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But prior to that, they were more athletic in their approach. And they tended to really not like what what is termed sometimes in English speculative theology or calam. So dialectical theology. But

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it's important to distinguish between the atheria who are the people of thought and stick to the, the text without really bringing in what are called the cochlea, or the rational sciences to buttress the theology. Those people were not majestic.

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They were not literalist, they were not people that thought that certain verses in the Quran were to be taken literally, they understood those verses

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did not mean what what they outwardly were saying, but they were not going to say what they meant. They really left it to note middle Bihar amaura de la, we believe in according to what God says about them, and that is also a position within the Azure AD. And then actually the schools also. So that's not just the entities, but that is the early scholars and some of the later scholars from those schools. So when we study creed, we have to understand that creed develops out of problems. When the prophets I send him came, he was not a theologian in that he didn't come with this systematic theology. He came with a truth about God, that God is one and the poor on has a theology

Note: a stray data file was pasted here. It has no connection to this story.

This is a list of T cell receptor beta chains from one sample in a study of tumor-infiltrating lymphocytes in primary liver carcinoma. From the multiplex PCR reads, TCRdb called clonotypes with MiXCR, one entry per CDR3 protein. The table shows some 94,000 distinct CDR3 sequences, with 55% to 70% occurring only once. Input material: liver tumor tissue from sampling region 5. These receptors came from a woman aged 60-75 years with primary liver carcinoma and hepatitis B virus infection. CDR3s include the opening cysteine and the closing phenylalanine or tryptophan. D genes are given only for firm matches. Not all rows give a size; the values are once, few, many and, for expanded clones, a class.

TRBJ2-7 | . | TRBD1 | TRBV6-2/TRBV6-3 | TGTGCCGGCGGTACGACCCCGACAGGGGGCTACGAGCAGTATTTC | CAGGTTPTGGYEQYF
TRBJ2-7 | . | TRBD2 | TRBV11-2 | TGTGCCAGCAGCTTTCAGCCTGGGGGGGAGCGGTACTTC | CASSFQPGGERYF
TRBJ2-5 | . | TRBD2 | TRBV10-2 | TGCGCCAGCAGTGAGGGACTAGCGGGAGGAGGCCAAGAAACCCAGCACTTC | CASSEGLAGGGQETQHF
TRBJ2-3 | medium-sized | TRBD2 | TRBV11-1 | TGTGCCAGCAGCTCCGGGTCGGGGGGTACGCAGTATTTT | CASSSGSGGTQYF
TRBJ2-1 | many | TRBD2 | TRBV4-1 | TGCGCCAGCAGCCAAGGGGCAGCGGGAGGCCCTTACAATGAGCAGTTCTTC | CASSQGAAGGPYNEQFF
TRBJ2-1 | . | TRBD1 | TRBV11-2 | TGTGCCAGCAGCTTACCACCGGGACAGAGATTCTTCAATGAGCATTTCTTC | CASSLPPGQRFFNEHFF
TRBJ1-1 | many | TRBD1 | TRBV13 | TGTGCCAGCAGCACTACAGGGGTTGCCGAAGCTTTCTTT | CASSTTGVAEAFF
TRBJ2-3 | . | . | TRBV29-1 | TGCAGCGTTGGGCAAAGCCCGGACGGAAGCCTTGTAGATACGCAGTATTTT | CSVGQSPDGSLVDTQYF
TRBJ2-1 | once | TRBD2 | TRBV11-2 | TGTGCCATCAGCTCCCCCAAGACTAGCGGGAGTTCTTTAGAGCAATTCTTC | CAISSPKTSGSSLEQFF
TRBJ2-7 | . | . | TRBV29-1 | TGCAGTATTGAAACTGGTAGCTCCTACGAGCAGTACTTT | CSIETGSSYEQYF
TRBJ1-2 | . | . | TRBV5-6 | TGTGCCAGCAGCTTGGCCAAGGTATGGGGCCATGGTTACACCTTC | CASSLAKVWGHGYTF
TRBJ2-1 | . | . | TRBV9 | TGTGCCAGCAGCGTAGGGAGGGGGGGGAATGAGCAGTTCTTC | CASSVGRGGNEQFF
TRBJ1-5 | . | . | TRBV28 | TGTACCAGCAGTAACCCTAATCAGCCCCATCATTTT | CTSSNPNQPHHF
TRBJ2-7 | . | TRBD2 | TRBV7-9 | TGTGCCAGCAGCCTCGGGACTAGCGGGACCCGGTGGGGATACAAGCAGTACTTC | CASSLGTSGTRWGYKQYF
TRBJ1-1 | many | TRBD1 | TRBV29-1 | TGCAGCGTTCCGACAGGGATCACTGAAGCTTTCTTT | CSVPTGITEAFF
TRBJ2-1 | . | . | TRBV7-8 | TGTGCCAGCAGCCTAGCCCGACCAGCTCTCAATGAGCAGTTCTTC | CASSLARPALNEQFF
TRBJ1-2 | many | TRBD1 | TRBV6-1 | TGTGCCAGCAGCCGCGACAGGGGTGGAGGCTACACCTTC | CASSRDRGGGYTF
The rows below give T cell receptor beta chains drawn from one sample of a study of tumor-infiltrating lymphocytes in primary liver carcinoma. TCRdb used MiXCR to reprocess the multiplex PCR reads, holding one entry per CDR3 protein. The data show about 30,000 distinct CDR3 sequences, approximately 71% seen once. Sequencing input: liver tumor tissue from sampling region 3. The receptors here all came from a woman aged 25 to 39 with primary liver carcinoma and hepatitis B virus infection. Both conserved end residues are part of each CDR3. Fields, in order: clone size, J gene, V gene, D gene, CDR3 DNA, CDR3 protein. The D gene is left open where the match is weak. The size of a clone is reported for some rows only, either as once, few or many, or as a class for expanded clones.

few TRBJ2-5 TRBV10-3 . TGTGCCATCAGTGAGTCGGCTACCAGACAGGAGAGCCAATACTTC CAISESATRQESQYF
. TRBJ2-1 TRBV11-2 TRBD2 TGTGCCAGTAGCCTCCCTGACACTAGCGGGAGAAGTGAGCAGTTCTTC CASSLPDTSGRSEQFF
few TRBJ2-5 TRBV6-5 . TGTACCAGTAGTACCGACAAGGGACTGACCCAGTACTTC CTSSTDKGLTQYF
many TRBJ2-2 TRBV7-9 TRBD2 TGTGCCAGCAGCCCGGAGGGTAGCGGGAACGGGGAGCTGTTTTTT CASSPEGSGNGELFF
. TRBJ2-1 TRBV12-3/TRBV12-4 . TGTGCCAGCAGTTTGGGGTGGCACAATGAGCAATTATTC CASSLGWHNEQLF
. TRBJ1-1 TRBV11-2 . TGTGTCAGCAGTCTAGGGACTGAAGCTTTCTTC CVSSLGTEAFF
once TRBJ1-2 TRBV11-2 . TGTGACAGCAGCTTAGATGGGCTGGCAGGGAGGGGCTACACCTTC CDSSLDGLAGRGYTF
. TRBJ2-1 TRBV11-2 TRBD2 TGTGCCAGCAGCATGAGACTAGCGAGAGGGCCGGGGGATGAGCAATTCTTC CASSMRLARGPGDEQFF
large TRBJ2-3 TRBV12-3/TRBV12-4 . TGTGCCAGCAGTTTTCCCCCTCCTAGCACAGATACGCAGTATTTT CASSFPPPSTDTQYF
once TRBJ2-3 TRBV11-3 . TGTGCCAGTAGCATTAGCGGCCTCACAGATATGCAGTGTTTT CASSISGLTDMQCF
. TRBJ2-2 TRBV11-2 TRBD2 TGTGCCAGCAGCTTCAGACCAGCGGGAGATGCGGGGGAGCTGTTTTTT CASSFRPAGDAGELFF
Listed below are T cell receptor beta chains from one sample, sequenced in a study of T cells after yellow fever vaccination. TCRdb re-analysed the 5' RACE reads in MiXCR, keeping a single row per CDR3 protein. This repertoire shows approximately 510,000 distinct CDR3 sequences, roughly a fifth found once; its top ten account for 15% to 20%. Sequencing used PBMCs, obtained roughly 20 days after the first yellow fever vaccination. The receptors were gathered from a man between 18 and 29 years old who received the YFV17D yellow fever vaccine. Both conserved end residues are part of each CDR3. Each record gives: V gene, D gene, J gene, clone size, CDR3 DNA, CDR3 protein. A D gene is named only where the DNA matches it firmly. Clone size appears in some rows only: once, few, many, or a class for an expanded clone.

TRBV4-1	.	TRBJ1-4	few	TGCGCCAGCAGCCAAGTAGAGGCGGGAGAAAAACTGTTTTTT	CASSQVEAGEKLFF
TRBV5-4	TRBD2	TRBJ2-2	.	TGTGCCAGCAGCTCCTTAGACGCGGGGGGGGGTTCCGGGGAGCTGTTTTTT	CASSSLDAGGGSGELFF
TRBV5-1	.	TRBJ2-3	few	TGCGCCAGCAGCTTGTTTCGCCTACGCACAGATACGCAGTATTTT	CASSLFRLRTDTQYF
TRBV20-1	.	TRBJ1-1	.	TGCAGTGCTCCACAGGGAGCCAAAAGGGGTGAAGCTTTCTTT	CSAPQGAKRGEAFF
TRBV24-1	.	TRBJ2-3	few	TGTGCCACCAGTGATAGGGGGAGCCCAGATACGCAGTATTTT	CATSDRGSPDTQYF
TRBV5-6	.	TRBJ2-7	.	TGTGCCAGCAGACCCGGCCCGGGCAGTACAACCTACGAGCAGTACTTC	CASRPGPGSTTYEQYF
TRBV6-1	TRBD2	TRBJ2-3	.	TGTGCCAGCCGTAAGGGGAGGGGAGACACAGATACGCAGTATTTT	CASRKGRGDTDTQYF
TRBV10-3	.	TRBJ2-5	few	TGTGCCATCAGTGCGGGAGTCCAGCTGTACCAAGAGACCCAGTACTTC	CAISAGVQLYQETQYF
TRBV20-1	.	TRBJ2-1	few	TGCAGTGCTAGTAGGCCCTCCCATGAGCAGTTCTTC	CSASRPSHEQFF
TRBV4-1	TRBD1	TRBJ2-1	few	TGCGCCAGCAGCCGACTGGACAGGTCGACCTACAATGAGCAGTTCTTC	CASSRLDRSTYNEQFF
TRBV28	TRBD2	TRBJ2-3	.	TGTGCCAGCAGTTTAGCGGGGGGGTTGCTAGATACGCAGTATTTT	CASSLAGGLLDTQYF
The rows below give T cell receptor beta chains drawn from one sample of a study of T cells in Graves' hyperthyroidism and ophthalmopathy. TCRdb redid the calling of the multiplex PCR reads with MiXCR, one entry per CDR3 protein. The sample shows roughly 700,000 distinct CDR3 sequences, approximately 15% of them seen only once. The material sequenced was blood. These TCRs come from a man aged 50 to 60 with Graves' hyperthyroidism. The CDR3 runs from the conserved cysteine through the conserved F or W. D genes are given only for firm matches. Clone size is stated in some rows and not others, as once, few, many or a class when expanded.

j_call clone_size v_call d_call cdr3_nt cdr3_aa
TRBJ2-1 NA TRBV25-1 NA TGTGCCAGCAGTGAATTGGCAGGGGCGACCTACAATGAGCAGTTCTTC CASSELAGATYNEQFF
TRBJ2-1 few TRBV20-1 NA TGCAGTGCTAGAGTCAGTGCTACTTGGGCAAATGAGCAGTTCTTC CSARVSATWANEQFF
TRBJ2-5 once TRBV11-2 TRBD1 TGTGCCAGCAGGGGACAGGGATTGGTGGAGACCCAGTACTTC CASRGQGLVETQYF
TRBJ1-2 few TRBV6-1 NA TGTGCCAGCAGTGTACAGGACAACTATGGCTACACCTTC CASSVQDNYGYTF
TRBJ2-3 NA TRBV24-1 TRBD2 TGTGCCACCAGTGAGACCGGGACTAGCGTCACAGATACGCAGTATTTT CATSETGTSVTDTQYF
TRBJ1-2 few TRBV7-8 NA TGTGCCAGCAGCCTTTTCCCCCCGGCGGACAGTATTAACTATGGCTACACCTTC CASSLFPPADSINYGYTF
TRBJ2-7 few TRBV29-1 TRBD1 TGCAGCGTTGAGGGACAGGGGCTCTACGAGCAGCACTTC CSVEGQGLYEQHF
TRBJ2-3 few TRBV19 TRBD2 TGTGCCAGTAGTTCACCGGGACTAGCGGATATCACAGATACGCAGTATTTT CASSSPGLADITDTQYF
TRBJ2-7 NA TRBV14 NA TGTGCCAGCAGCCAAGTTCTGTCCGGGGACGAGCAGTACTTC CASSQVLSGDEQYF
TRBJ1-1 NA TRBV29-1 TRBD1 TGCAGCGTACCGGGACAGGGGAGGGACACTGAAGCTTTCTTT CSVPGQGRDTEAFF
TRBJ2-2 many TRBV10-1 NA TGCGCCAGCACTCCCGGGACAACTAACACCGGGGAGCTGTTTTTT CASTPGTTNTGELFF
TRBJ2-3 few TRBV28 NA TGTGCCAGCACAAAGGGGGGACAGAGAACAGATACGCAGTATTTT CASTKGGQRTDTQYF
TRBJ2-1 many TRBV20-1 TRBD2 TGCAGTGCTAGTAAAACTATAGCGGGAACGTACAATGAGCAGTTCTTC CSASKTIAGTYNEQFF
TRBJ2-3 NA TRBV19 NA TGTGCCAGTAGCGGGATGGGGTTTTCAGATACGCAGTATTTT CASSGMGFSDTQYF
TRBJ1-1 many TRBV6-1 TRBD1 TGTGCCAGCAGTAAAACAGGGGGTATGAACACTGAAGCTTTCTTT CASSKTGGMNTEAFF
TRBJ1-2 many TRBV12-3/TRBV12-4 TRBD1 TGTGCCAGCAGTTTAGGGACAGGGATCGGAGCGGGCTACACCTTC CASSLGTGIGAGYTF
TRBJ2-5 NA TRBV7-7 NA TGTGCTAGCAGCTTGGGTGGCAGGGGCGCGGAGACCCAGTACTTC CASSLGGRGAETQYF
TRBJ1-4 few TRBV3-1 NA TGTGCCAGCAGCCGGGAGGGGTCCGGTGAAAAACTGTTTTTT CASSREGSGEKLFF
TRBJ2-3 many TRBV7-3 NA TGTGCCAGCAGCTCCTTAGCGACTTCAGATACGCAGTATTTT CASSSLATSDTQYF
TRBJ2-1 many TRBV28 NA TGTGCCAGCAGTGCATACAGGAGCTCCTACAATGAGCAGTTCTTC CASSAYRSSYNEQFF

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in it. But the prophets I send them did not bring

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a type of creed that's formulated the way they are now, this came later. And the Sahaba were people that were in such a powerful experiential

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Islam they were living these truths. They were

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mmm it or the line was said that I never saw anything but except that I saw God before and after it in it. In other words that he was witnessing the file of God you know the acts of God

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In creation,

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the idea that no lead falls without the knowledge of God. So being aware of God in that way, in in a very real presence, that was very much how these people were. And so they weren't going to debate things and and

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they just weren't interested in that. So when when the Muslims came up against the Christians who had a very profound theological tradition, because Christianity has much more emphasis on theology than it does on law, whereas the Jewish and the Muslim traditions have been more focused on law on.